But what happens when you start to take advantage of this approach and start adding more capabilities? Adding personalization may create a connection between content, the front-end, and the personalization system. Adding analytics may add its own connection to the content, the front-end, and personalization systems. This requires integration.
Even though these systems are designed to work together, oftentimes “work together” means that developers can easily connect these systems. The value of this reduced complexity is significant, but it is important to remember that there is a difference between connected and integrated. Connected means data can move between systems. Integrated means multiple systems work together as one. With this approach, connectivity is free, but integration is not.
Additionally, something more than integration is needed: a system that can coordinate the communication between systems. The integration enables one system to work with another system as if they were a single system. Orchestration takes this concept and applies it across multiple systems.
You might already have a website, and now you want to incorporate commerce. Your stack consists of a number of systems: CMS, CDN, front-end, static site generator, personalization, analytics, etc. Adding commerce to the mix is more than just adding a view of the product catalog and a shopping cart. You need to be able to incorporate personalized content into the product catalog and check-out process. You need to capture analytics during the shopping process. Orchestration is needed across these systems.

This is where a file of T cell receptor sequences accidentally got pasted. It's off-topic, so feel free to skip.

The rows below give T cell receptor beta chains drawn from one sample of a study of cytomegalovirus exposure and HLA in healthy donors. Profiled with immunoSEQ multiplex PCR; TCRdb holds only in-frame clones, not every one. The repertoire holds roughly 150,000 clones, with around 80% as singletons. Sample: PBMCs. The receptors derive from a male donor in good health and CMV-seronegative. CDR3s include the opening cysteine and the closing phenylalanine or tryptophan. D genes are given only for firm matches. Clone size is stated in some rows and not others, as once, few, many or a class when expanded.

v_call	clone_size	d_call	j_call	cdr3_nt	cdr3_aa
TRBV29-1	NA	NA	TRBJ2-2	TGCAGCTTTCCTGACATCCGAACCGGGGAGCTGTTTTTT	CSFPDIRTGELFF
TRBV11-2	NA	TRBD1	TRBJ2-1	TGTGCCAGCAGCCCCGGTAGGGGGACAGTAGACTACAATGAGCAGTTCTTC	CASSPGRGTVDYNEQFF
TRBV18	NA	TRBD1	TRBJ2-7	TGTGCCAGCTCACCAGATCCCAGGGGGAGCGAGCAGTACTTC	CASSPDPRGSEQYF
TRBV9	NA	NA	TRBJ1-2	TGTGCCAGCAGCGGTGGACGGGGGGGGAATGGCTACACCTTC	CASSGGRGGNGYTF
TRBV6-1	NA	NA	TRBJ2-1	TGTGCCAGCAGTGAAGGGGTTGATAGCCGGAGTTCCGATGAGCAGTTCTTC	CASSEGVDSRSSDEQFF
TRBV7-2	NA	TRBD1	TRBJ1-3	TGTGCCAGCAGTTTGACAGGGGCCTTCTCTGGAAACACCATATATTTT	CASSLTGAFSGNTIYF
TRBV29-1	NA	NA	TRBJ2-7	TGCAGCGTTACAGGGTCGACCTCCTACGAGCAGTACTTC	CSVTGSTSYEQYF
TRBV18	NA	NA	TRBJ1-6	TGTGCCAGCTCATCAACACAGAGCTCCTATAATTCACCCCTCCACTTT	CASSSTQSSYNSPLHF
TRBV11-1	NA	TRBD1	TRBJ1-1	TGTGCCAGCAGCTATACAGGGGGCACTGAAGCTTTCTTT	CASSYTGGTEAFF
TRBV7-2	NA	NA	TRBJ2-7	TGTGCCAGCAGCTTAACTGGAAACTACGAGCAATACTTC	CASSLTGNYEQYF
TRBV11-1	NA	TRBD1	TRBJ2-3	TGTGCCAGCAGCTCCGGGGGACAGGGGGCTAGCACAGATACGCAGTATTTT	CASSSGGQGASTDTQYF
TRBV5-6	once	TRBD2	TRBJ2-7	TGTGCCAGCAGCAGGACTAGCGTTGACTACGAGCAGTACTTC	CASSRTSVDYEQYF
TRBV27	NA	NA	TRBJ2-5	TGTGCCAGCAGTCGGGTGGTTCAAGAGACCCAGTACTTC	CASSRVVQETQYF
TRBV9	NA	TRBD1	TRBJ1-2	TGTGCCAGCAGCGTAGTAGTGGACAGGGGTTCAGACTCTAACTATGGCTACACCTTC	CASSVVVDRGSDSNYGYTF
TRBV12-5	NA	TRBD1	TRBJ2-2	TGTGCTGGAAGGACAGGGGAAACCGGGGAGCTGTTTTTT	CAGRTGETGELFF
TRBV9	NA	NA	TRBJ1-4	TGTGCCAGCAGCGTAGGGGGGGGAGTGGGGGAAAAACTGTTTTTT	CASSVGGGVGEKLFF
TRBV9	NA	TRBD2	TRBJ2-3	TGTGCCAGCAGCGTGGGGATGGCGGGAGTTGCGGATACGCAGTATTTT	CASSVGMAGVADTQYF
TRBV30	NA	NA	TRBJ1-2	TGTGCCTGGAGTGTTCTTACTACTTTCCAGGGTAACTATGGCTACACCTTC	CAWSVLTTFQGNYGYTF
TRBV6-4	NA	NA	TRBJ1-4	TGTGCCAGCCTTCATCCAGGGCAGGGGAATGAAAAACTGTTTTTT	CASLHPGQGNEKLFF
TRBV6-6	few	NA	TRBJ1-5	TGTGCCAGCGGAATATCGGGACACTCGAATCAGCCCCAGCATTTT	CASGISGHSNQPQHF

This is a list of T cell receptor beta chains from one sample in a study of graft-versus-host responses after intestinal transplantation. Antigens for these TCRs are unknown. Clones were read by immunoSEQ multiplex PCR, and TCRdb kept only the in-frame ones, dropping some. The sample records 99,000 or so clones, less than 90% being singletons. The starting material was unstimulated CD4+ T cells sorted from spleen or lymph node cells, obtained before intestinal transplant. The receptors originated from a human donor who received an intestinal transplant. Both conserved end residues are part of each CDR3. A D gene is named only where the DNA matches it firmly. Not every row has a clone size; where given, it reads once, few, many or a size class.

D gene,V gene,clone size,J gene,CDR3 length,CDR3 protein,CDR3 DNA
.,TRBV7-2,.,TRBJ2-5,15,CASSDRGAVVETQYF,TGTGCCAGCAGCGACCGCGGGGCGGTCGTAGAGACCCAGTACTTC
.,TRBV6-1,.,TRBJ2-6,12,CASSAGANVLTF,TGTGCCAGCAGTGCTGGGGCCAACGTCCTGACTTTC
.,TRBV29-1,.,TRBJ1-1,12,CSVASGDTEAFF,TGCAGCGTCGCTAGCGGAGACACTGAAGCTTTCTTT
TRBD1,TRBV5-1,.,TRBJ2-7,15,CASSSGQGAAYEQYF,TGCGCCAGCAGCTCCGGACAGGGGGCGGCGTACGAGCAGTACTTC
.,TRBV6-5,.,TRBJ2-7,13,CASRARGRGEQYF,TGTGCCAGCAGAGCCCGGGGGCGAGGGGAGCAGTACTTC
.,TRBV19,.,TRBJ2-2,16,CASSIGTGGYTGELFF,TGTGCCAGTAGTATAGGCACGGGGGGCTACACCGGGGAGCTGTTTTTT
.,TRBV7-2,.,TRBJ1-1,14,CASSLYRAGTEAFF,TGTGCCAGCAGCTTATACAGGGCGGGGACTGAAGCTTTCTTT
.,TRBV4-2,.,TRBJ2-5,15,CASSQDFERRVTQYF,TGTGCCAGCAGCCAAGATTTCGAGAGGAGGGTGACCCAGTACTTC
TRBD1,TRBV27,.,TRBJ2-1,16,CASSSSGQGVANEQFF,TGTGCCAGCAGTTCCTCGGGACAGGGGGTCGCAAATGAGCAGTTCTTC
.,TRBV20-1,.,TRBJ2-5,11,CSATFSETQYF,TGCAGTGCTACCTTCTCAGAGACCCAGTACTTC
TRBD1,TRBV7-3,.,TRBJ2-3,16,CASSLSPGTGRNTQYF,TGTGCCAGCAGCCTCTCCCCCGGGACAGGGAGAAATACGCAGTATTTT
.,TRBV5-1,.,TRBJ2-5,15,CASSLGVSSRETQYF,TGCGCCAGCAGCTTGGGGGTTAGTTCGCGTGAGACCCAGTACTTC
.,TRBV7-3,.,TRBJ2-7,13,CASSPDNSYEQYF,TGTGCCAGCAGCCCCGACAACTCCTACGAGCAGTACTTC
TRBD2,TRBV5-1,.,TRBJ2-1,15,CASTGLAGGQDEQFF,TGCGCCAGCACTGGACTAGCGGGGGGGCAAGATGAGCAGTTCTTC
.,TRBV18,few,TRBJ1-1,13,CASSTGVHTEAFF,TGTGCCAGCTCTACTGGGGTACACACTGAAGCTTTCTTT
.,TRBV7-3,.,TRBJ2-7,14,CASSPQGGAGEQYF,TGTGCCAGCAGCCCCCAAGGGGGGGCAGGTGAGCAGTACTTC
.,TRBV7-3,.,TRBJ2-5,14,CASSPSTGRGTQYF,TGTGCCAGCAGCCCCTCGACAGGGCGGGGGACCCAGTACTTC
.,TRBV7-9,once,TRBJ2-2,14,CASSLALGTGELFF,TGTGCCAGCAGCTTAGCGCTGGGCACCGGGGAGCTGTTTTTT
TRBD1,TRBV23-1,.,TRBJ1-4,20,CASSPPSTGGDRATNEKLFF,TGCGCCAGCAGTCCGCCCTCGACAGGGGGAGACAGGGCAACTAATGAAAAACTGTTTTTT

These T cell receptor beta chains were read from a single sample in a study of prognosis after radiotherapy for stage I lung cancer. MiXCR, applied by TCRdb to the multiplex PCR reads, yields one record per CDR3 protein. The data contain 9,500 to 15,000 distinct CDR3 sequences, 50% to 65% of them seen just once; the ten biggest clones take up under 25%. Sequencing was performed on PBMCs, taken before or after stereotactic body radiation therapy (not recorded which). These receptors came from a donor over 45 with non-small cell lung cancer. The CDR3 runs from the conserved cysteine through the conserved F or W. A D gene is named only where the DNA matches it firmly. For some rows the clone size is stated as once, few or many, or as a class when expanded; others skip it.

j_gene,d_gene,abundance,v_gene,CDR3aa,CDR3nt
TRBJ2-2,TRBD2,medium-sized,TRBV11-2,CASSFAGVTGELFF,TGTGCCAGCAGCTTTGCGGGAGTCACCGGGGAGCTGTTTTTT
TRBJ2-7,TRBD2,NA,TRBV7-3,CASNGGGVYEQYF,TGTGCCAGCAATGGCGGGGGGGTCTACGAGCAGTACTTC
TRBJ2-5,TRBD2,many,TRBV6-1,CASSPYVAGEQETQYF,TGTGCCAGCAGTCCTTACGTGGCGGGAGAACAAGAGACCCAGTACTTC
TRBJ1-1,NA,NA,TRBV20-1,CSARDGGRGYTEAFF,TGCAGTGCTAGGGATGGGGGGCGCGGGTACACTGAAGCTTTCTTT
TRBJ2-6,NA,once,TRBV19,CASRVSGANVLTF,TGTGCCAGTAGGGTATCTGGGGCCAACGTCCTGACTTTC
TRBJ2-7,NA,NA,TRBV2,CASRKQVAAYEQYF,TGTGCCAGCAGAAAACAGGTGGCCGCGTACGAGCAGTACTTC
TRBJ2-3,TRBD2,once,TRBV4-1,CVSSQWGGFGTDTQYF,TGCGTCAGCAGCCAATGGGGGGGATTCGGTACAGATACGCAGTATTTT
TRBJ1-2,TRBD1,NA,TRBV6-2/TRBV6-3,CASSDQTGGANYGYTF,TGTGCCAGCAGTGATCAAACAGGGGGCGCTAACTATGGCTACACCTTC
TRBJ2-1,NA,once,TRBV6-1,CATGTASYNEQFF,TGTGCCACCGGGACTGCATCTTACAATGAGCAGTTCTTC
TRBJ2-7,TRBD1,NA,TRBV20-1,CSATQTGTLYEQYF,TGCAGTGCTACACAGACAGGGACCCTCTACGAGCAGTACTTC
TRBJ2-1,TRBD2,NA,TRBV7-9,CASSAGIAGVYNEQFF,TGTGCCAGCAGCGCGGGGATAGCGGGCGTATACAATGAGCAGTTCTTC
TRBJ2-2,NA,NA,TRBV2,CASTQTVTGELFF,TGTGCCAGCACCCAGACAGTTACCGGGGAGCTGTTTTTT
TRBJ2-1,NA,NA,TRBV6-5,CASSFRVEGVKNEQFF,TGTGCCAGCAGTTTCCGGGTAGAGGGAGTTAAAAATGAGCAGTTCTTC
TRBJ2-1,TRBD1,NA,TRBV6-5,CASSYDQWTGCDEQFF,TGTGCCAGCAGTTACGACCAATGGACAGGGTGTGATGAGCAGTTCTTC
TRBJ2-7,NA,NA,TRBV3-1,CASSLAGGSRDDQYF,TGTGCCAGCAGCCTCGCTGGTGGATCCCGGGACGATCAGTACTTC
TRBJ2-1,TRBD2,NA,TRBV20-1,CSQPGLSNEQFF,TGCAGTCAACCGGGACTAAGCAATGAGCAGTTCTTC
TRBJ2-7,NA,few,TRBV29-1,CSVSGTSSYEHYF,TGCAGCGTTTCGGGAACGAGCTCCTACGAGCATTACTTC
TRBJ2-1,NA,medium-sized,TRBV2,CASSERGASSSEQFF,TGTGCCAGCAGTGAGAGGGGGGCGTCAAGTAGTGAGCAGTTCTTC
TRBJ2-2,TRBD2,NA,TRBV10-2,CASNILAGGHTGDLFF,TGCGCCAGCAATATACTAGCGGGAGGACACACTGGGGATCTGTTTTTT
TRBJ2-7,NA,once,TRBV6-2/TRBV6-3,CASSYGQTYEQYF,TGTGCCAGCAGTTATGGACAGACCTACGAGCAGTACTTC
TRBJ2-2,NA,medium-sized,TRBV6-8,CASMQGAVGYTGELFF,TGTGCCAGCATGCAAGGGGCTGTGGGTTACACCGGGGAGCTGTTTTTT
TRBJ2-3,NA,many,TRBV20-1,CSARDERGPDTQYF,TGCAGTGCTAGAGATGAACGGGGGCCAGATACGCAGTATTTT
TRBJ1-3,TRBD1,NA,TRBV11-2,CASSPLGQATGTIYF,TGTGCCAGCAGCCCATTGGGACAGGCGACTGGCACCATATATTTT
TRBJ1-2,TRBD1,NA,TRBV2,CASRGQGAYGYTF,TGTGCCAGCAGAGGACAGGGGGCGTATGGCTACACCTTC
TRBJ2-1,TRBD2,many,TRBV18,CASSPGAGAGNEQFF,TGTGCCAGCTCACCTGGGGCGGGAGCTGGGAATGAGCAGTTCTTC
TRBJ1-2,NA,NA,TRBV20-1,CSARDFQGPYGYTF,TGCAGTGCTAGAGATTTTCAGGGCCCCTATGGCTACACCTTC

Uniform is the orchestration layer for the composable DXP.
For this year’s MACHathon, we built a blazing fast personalized commerce site complete with analytics, and we built it in 5 days.
Uniform is a MACH Alliance member. We participated in the 2021 MACHathon. This was a 5-day hackathon challenge to build a solution on the theme of “getting unstuck”:
“Due to COVID-19’s grip on the world, most of us have experienced what it means to be stuck at home. While that experience is new to many, it has always been the routine for those with health challenges and disabilities — with or without COVID-19. For our MACHathon, show up with your ideas on how to help people get virtually un-stuck.”
Our 5-person MACHathon team bent the brief a little and built a solution that demonstrates the benefits of a composable DXP enabled using Uniform, helping businesses to become digitally unstuck.
We used the following technologies:
demonstrating the digital experience, showing how these technologies come together to form a composable DXP.
Learn more about what we did in the MACHathon here.